Category Archives: teaching

I need a little Christmas right this very minute…

By the end of the academic and calendar year, I am burnt out. I might be independently driven on most days, but as the end of semester to do list starts to pile up, and as people start decking their halls, I want to hide … Continue reading

Posted in academia, everyday life, higher education, holidays, lessons learned, new year's eve, teaching, Uncategorized | Tagged , , , , | 1 Comment

When first days and last days collide: back to school

Summer is over and no matter how hard I try to conjure up corn on the cob, swimming with my littles, picking berries, lazy post-dinner walks, or getting some sun, those last days are fading. Every last bit of everything has … Continue reading

Posted in academia, blogging, everyday life, higher education, lessons learned, personal, schools, summer, teaching, what professors do, work, writing | Tagged , , , | 1 Comment

The 100th post: Getting some perspective

I finished a book this week–my third of the summer. In June, I tore through Memoirs of An Imaginary Friend by Matthew Dicks. In July, it was Heartburn by Nora Ephron (oddly recommended by Matt Dicks’s delightful wife, Elysha). And earlier this … Continue reading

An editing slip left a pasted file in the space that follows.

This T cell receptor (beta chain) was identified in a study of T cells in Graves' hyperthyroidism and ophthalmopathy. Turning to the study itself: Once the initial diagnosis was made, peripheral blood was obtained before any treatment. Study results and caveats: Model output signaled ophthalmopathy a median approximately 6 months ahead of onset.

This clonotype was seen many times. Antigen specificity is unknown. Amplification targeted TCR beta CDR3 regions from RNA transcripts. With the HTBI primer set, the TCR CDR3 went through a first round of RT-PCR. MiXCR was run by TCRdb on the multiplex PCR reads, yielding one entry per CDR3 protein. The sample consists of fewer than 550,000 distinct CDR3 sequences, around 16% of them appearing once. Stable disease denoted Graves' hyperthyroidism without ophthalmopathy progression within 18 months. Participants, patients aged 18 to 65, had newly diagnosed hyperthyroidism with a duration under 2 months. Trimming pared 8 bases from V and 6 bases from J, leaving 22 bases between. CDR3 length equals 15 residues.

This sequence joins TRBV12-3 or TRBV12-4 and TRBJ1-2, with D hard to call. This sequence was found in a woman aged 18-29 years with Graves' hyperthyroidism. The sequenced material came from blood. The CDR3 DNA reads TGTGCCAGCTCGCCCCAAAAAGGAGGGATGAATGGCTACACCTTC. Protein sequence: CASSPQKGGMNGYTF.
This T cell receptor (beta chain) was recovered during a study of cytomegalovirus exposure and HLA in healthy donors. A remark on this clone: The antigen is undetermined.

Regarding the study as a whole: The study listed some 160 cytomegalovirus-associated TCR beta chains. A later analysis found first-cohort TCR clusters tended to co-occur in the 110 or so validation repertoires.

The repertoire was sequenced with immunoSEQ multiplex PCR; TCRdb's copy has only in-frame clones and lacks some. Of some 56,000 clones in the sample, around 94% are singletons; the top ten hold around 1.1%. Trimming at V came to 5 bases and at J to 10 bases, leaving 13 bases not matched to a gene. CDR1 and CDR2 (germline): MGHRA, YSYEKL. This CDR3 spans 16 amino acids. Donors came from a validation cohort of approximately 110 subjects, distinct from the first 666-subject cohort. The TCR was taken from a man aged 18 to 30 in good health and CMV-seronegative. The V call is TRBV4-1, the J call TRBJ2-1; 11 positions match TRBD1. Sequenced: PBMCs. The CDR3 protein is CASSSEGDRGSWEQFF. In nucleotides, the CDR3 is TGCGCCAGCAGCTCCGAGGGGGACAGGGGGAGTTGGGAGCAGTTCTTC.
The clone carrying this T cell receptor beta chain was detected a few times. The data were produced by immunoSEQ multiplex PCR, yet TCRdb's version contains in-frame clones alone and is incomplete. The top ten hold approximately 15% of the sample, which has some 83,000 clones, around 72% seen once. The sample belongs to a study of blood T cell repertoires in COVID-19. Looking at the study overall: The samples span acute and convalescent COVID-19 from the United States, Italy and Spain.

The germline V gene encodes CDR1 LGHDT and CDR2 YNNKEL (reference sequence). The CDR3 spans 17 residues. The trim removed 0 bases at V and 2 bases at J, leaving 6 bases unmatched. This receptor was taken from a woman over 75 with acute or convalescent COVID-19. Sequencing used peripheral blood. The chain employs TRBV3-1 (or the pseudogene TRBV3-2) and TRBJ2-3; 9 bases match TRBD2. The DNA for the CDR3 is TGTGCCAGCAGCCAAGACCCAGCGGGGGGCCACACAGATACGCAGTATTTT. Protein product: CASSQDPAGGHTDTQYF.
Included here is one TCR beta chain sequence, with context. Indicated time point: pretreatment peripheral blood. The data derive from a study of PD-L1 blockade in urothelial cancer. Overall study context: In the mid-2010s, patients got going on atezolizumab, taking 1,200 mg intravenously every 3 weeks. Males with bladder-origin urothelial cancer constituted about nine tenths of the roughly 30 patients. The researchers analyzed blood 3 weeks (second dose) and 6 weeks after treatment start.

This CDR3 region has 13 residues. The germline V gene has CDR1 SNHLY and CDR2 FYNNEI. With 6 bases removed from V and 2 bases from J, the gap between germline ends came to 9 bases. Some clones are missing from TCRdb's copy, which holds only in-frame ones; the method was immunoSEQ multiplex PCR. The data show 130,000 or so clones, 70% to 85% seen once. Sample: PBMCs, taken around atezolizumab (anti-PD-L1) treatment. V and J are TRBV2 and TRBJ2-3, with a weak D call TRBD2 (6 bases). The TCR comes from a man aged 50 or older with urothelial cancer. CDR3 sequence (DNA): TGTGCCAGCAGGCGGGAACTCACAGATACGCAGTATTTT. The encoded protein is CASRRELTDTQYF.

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What teaching taught me: 2013-2014 edition

I posted my final grades in haste over a week ago, and save a few student emails about those grades, I am finished with the 2013-2014 school year. The year was a blur. The work goes from a high-speed car … Continue reading

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The social construction of grades

At least once a semester I tell my students that grades do not matter. When I tell them that grades don’t matter, I am typically a little huffy about it. I recognize that it is a tough pill to swallow when we’re taught that … Continue reading

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Grading vortex

No matter how well I plan and no matter how hard I work, there comes a point in every semester when I am overwhelmed with grading. All teachers experience that moment when they stare at The Pile of papers in front … Continue reading

Posted in academia, higher education, procrastinating, productivity, students, teaching, Uncategorized, what professors do, work, writing | Tagged , , , , , | 1 Comment

Tackling “Should I Go to Graduate School?” (Part deux)

Last week I drafted a conversation between you and me if you asked me “Should I go to graduate school?” Thanks for reading (or for finding this post). I have to assume that I piqued your interest in graduate school … Continue reading

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